Is this a pretty unforgiving reading of the trailer? Yes. I’m not here to aim the outrage cannon at “Rambo” – But I do think it’s worth pointing out the disparity between how this extremely violent movie with blatantly right-wing themes was received, and how “Joker” was received.
The violence in the trailer for “Joker” is mostly directed AT the Joker… and there are no instances of gun violence depicted whatsoever. Guns are present, but only peripherally, and while there is a very unforgiving reading of the trailer that says Joker uses guns as a “solution” to his problems with society… I think that takes a pretty big leap from what we’re presented with as the main focus of this film.
So why is this movie at the front of the gun violence and mass shooting discussion?
“Well, Max, you absolute fucking idiot,” you explain, “Maybe it has something to do with the guy who dyed his hair green like The Joker and shot up a movie theater while it was playing a movie about The Joker and even announced I am The Joker while he did it?”
Okay, that’s a great point. Or at least it would be, if most of it wasn’t almost completely false.
The narrative that Holmes was inspired by the Joker has been traced back to a rumor started by New York Police Commissioner Ray Kelly, and is not based in fact. Holmes was a Batman fan, but a psychiatrist that interviewed him has stated that it was far from the fixation point of his delusions.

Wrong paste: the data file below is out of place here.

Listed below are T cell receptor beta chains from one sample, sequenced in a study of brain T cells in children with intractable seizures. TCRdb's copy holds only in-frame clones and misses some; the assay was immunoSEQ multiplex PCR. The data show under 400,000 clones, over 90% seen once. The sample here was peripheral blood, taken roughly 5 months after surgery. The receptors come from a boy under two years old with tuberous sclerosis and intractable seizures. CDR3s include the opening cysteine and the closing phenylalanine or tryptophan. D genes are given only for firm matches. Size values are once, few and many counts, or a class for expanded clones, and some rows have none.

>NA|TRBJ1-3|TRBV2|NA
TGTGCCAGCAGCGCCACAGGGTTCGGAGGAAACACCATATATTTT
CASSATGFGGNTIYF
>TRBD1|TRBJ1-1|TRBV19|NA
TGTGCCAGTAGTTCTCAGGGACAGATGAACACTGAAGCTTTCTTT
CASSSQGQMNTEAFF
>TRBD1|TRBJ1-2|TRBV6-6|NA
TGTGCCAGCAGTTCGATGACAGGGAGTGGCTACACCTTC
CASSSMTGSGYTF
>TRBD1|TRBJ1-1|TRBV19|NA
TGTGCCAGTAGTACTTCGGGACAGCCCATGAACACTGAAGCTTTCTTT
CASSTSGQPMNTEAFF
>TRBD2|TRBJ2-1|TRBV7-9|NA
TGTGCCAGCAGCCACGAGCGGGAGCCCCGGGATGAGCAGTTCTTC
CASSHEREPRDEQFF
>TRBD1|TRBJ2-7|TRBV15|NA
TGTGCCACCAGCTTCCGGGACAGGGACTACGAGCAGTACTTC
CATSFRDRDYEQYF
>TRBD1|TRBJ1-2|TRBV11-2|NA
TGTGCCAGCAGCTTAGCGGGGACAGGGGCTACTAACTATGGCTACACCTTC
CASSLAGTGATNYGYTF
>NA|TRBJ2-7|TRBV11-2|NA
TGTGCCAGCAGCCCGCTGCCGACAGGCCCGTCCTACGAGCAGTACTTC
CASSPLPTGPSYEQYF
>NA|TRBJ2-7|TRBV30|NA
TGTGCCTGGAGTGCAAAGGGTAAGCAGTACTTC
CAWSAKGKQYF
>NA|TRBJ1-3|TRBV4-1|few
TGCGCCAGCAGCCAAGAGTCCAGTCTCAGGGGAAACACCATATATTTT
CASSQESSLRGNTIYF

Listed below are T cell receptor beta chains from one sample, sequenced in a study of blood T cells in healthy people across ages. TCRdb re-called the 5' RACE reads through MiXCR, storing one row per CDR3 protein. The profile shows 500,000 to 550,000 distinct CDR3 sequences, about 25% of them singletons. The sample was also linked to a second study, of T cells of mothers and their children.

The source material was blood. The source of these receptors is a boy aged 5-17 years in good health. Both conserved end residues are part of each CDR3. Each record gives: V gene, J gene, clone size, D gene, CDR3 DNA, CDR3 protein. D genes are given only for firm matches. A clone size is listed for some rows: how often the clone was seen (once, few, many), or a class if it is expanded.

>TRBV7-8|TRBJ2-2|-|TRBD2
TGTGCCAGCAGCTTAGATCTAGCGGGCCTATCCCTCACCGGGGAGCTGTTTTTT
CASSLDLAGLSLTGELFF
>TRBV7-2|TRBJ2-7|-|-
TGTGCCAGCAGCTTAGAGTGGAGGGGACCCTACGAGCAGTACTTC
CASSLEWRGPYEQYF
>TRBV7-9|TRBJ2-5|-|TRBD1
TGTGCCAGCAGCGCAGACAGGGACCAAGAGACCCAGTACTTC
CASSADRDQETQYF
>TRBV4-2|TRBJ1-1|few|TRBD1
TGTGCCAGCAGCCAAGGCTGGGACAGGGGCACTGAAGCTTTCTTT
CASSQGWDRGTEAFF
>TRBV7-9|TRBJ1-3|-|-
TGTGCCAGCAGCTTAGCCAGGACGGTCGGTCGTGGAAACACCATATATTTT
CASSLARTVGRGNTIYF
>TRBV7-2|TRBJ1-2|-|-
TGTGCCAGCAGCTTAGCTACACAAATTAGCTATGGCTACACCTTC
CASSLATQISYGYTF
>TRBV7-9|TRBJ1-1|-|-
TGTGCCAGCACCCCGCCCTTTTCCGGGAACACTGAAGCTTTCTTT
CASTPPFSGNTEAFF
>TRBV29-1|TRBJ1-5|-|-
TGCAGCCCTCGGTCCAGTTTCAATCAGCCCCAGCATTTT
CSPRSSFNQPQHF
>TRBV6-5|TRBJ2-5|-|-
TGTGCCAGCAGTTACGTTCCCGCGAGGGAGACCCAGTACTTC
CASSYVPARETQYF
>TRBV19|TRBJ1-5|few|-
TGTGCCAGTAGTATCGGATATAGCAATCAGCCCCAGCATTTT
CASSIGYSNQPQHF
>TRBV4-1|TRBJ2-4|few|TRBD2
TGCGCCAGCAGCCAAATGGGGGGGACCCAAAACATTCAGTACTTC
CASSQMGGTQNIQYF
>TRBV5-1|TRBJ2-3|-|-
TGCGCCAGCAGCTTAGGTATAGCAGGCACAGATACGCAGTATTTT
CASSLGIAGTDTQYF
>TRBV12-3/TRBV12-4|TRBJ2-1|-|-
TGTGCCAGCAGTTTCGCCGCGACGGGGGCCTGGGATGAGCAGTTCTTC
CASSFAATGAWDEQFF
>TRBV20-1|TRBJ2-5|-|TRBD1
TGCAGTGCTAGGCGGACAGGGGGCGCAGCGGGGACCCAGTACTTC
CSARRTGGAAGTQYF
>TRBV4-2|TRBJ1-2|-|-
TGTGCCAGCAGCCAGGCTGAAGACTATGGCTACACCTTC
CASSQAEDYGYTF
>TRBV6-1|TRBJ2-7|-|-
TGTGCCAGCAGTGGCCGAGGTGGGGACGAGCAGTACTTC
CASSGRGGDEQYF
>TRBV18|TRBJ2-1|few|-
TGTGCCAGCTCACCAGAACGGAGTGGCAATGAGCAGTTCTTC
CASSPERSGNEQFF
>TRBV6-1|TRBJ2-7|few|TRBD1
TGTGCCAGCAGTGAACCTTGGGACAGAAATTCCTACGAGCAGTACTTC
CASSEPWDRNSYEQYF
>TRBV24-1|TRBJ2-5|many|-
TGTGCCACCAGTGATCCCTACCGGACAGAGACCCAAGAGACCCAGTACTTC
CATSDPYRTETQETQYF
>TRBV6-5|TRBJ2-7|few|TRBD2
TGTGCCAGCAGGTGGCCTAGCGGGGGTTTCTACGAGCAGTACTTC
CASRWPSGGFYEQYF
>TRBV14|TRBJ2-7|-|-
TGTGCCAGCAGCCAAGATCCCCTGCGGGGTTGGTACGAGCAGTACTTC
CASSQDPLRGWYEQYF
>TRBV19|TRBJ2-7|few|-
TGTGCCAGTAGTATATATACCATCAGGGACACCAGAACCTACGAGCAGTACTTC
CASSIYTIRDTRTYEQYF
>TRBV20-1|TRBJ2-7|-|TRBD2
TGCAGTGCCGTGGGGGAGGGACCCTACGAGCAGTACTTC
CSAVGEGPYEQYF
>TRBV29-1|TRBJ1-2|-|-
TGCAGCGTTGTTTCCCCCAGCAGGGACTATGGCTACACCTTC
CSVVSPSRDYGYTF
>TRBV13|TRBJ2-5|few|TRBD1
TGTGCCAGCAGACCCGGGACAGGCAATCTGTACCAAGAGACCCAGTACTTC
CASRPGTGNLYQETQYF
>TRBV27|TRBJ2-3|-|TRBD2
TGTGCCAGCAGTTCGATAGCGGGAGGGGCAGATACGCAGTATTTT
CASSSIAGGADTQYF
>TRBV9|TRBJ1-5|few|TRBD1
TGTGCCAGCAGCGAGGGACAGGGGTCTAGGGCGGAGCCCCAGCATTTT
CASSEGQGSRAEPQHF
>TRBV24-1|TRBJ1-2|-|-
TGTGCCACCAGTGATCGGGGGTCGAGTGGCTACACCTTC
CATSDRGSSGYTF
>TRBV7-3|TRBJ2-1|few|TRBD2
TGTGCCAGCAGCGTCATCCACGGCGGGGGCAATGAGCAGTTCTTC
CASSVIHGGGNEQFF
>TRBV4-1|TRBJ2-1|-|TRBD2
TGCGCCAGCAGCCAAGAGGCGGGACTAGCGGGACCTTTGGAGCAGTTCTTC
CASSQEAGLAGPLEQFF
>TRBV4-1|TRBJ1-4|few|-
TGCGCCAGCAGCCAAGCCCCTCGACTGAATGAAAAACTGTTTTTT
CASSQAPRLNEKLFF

Also, he dyed his hair red. The Joker’s hair is green. The ONLY connection between Holmes and the character based in reality, then, is his choice of location for his act of terrorism. We don’t blame Country Music for the Las Vegas shooting and warn people about the potential dangers of supporting Jason Aldean. Why do we do this with Joker?
After the El Paso and Dayton shootings, a barely sentient wad of Tic-Tacs and mayonnaise burbled a lie so old it felt borderline RETRO to hear again:
“We must stop the glorification of violence in our society. This includes the gruesome and grisly video games that are now commonplace. It is too easy today for troubled youth to surround themselves with a culture that celebrates violence. We must stop or substantially reduce this and it has to begin immediately.”
Like I already went off about it a previous article, this is a bunch of appallingly condescending bullshit. We’ve known it’s bullshit for years, which is why I was so surprised to see so many people who rightly bashed trump for his lie turn around and say the same kind of thing about Joker.
Violent Video Games don’t cause mass shootings. Violent movies don’t either.
I plan on seeing “Joker” opening weekend, and I have to admit I’m worried.
I’m worried it will end up being heavy-handed derivative garbage, sure, but I’m also worried about getting shot. Not because “Joker” is actually an inspiration for mass shooters, but because the narrative has become so prevalent online that it may have turned him into one.
For misguided reasons, “Joker” is now THE mass shooting movie in the American zeitgeist. You can barely mention wanting to see it without someone bringing it up, and that kind of thing does have an effect. I just keep imagining a person with psychiatric problems like James Holmes or Stephen Paddock reading headline after headline in a torrent of misinformation that basically shouts “this is the #1 movie to shoot up this year!”
Because of this, I’m afraid to see the movie when I wasn’t before, I’m quite possibly at greater risk of getting shot when I do see the movie, and Hollywood may be more careful in the future about straying from their standard superhero mold.
So please, stop saying the new Joker movie will cause mass shootings.
I’m sick of superhero Pepsi, and I’m worried you might make yourself right.